I can't say that milk or meat from "conventionally" raised cows is absolutely safe, but the honest truth that organic proponents rarely actually admit is that they can't make that guarantee either!  No one can.  But I can tell you when someone is distorting the truth and using fear mongering in order to drive up their sales numbers.


Anonymous said...

5 years of undergrad and you're still naive enough to believe the FDA is an organization dedicated to providing factual information.

I've got news for you young man... The FDA is in the pockets of big industry. Publishing scientific studies indicating that the use of these profit increasing hormones is detrimental to the health of consumers would cause financial turmoil for these greedy diary farmers.

I'm not saying there is a direct correlation with the huge increase in hormones/additives/processed food consumption and the wests skyrocketing (and thus far unexplained by any governmental organization) cancer rates... but one must use scrutiny when deciding what to put in ones body.

Either way, you're "blog" is for the most part unbiased; you're still lacking experience.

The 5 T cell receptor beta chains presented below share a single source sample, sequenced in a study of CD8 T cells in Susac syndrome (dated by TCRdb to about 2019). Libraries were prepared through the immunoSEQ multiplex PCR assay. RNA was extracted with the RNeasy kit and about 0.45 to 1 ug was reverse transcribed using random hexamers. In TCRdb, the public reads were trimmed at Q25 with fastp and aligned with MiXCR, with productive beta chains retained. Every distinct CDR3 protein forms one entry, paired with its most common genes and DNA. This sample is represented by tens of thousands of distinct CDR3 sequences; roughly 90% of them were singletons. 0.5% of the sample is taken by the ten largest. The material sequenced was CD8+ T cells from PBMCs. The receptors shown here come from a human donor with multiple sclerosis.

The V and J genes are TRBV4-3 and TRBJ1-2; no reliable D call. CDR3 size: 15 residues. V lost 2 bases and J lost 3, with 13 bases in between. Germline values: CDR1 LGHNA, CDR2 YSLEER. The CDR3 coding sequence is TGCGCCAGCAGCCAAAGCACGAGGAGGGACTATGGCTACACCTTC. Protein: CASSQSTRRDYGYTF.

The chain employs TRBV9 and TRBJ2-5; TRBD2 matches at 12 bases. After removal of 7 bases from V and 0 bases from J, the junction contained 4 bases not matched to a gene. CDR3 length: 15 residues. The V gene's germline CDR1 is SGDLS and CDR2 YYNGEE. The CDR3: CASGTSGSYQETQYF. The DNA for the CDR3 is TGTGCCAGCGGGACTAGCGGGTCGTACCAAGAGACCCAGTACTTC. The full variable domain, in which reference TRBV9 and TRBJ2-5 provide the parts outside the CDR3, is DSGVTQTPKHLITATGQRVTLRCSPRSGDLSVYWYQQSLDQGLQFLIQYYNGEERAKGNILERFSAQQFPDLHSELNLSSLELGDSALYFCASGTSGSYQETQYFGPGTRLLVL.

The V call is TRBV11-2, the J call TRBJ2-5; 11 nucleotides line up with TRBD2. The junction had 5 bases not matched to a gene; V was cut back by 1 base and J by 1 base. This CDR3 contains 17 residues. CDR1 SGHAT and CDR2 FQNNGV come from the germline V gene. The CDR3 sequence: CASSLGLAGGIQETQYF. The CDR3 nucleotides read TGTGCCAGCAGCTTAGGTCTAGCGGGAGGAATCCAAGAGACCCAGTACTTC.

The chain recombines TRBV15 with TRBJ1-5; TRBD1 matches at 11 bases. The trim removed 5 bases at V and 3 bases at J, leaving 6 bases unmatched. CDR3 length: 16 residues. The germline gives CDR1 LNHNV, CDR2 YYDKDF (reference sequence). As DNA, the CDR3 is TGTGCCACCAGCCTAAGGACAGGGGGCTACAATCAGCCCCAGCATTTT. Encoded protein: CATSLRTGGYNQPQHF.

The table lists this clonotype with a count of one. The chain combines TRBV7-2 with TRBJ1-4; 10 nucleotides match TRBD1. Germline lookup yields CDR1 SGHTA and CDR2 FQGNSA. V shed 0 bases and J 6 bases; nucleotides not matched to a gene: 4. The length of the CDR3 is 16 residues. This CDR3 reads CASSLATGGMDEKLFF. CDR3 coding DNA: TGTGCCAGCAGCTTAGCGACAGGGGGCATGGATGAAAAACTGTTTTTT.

Verbatio said...

I appreciate your comment, but unfortunately you really undermined any legitimate disagreement you might have had with the information I presented. First off, I'll admit that I'm no expert in the above subject, and when I wrote this, it was still pretty early in my medical education. Nevertheless, your slight in referring to me as a "naive [...] young man" did not go unnoticed, and really makes the rest of your comment difficult to take seriously.

Categorically saying that the "FDA is in the pockets of big industry" (without evidence of any widespread influence as you suggest) and thereby dismissing its dissenting opinion is just silly. The FDA isn't the most effective nor most neutral regulatory agency out there (I'm sure you can Google the FDA and find plenty of screw-ups), but that doesn't mean it's useless or nefarious. Similarly, you give off the vibe of being something of a conspiracy theorist, but I'm not going to outright dismiss everything you say. For example, one definitely should use scrutiny when deciding what to put in one's body. I have little to disagree with on that point specifically. But far too much weight is given to organic food because it's more "natural" and thereby that must make it safer. We have very good scientific evidence based on sound medical and biological principles (discussed above) that can give us a lot of confidence in saying that food from those "greedy diary [sic] farmers" is no less safe nor nutritious than the organic foods that are available.